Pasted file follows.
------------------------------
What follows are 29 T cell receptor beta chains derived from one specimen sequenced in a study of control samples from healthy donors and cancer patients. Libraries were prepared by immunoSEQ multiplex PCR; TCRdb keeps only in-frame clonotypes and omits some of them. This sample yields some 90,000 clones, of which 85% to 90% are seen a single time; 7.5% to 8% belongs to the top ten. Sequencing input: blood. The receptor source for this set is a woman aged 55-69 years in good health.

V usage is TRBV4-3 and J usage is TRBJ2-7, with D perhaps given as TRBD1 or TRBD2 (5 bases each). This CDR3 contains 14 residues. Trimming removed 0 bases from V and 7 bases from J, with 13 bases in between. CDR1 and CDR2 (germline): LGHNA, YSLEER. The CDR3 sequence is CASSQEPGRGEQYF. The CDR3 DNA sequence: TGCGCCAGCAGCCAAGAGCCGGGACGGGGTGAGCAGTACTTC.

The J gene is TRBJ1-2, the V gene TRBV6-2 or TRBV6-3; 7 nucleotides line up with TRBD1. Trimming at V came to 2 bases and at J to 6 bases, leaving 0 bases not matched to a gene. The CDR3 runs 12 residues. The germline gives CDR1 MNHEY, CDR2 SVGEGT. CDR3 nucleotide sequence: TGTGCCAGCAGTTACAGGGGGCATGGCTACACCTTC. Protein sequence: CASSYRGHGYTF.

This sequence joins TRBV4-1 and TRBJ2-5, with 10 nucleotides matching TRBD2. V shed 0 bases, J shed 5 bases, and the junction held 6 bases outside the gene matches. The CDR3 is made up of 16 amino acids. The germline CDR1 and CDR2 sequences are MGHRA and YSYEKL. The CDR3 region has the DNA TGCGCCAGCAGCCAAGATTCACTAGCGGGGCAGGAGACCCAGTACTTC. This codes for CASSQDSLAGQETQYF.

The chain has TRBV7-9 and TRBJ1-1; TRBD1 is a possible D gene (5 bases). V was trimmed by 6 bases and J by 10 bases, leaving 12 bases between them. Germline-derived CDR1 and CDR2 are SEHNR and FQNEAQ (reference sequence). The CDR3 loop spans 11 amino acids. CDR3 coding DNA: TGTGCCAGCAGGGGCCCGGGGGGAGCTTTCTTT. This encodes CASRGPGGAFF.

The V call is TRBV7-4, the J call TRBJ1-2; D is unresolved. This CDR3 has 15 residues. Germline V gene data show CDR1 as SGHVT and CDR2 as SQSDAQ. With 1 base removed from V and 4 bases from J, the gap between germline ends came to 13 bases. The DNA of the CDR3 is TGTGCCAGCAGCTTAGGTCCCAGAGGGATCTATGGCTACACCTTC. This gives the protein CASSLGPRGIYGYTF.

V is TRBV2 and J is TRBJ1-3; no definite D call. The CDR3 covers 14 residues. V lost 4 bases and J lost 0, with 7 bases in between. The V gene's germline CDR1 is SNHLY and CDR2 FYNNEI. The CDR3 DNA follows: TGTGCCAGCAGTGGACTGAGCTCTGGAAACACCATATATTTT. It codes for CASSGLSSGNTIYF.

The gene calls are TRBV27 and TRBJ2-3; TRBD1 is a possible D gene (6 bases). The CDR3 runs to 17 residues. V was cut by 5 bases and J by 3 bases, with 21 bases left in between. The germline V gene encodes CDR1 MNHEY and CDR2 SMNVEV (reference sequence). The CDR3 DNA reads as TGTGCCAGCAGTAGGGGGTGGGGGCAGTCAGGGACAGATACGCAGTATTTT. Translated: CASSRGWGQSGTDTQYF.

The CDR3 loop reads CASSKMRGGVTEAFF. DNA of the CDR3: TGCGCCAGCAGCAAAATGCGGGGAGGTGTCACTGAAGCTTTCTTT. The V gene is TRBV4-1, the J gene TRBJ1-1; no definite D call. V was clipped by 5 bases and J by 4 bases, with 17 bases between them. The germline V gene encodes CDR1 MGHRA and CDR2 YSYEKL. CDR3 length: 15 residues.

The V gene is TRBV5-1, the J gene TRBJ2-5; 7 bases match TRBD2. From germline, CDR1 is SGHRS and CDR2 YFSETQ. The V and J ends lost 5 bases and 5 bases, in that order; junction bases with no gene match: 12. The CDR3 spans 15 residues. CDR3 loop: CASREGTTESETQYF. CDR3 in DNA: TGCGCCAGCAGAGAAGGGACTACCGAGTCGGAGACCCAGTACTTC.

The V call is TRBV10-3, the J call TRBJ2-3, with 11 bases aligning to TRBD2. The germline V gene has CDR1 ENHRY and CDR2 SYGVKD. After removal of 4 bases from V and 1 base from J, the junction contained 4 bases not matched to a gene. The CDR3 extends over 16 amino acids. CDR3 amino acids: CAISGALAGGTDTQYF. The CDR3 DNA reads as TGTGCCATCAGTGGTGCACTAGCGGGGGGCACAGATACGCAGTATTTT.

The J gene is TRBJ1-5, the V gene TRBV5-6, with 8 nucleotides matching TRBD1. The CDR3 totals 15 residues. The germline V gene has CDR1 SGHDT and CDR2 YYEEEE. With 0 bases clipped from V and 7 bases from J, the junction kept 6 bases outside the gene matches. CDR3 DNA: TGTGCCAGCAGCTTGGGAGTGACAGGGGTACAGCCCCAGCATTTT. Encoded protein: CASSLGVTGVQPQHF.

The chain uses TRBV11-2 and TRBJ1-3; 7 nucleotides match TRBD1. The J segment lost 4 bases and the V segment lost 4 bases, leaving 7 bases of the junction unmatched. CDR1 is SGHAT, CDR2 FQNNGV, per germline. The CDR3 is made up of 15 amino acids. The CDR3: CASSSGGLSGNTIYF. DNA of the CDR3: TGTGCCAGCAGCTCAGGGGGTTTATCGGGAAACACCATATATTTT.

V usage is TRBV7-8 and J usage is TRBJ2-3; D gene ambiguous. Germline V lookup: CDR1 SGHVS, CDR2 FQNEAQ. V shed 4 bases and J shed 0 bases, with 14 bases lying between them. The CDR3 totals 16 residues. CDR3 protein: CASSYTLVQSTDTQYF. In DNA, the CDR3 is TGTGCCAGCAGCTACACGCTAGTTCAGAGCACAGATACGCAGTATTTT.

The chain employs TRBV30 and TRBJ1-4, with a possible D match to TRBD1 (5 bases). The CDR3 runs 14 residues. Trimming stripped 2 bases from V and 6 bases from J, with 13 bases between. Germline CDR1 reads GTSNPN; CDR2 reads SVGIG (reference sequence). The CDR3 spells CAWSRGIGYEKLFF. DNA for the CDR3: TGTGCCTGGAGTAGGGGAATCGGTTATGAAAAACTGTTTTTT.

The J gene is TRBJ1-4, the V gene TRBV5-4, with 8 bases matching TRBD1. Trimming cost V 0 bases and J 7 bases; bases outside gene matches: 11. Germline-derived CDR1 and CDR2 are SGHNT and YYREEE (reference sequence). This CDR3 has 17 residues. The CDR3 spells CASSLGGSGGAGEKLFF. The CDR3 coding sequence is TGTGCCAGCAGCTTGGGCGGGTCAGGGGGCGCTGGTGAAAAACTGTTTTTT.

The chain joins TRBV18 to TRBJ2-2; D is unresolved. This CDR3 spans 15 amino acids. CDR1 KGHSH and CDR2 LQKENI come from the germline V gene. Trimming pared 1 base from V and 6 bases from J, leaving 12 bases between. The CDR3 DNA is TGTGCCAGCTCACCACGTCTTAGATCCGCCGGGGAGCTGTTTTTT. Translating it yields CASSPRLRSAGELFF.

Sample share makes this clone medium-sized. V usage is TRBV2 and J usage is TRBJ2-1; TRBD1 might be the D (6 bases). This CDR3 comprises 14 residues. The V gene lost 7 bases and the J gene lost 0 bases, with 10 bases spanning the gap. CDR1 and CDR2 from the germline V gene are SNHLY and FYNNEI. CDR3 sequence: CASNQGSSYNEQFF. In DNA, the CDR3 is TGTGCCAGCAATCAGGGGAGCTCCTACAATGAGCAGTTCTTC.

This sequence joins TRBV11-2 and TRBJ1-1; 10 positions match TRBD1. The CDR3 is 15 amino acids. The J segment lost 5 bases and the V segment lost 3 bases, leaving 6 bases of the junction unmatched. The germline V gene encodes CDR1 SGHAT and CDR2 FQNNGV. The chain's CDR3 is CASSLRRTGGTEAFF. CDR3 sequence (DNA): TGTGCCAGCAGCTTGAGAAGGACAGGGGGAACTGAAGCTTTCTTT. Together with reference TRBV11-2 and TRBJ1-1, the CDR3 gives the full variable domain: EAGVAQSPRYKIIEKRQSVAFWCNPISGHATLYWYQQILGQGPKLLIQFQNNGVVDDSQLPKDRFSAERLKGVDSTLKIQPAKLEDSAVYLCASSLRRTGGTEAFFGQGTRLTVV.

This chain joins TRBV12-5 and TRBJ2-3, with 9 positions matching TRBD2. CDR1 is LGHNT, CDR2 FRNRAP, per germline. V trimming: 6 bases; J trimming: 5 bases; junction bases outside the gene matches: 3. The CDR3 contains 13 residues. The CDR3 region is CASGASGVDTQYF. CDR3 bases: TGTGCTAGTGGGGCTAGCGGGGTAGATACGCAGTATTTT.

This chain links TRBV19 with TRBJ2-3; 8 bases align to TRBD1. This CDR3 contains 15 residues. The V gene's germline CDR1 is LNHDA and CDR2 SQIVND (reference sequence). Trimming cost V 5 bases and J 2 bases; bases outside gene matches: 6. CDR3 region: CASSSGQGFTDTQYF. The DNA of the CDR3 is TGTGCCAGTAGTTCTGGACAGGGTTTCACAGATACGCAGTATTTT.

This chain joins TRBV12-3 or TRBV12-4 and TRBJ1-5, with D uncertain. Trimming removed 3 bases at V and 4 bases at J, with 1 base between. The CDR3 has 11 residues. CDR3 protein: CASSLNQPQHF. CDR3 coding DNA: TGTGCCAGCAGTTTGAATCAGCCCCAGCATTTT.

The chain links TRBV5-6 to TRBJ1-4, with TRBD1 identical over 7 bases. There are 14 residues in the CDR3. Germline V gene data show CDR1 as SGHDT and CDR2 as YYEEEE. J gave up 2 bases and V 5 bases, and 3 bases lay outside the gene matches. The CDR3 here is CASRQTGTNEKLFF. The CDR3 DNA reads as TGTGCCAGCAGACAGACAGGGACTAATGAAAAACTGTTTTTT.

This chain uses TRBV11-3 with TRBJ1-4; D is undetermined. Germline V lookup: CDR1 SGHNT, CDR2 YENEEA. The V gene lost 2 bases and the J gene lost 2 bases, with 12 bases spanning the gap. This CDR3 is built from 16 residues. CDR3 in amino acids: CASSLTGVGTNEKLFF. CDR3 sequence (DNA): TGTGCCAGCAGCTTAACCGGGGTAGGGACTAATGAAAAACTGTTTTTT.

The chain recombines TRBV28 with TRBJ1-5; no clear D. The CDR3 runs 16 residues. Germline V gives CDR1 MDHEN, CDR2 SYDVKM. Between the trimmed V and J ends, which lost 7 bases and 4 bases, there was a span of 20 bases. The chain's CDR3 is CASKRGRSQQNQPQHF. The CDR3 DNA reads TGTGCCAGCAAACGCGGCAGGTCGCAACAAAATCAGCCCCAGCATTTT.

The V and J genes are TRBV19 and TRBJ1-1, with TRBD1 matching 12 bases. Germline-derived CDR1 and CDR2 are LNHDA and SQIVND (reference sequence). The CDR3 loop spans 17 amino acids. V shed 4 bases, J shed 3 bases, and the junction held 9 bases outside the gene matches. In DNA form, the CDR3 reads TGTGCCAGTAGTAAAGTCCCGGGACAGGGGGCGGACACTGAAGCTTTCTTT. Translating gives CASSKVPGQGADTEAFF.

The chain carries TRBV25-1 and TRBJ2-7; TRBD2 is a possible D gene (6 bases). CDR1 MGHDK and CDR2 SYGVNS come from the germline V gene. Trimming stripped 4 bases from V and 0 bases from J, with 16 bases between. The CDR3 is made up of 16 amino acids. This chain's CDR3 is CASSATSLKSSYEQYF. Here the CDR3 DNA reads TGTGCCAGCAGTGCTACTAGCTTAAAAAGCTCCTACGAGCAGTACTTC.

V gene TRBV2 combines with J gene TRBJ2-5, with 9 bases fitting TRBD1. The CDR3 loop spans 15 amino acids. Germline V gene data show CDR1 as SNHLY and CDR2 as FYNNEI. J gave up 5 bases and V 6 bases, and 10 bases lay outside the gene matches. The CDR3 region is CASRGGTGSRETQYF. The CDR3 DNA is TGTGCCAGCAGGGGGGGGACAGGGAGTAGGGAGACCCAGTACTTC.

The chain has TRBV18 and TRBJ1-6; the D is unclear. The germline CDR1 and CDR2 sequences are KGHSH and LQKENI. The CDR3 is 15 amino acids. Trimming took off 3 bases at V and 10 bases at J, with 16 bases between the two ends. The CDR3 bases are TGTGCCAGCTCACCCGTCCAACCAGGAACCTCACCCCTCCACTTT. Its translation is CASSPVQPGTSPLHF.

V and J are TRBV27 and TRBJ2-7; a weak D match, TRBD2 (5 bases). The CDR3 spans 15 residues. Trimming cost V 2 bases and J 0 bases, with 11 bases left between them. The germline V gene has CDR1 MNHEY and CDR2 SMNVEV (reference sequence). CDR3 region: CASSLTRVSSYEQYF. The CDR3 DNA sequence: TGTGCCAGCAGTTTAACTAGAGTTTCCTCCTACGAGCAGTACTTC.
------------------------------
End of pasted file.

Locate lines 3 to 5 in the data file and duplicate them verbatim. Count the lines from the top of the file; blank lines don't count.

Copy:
The J gene is TRBJ1-2, the V gene TRBV6-2 or TRBV6-3; 7 nucleotides line up with TRBD1. Trimming at V came to 2 bases and at J to 6 bases, leaving 0 bases not matched to a gene. The CDR3 runs 12 residues. The germline gives CDR1 MNHEY, CDR2 SVGEGT. CDR3 nucleotide sequence: TGTGCCAGCAGTTACAGGGGGCATGGCTACACCTTC. Protein sequence: CASSYRGHGYTF.

This sequence joins TRBV4-1 and TRBJ2-5, with 10 nucleotides matching TRBD2. V shed 0 bases, J shed 5 bases, and the junction held 6 bases outside the gene matches. The CDR3 is made up of 16 amino acids. The germline CDR1 and CDR2 sequences are MGHRA and YSYEKL. The CDR3 region has the DNA TGCGCCAGCAGCCAAGATTCACTAGCGGGGCAGGAGACCCAGTACTTC. This codes for CASSQDSLAGQETQYF.

The chain has TRBV7-9 and TRBJ1-1; TRBD1 is a possible D gene (5 bases). V was trimmed by 6 bases and J by 10 bases, leaving 12 bases between them. Germline-derived CDR1 and CDR2 are SEHNR and FQNEAQ (reference sequence). The CDR3 loop spans 11 amino acids. CDR3 coding DNA: TGTGCCAGCAGGGGCCCGGGGGGAGCTTTCTTT. This encodes CASRGPGGAFF.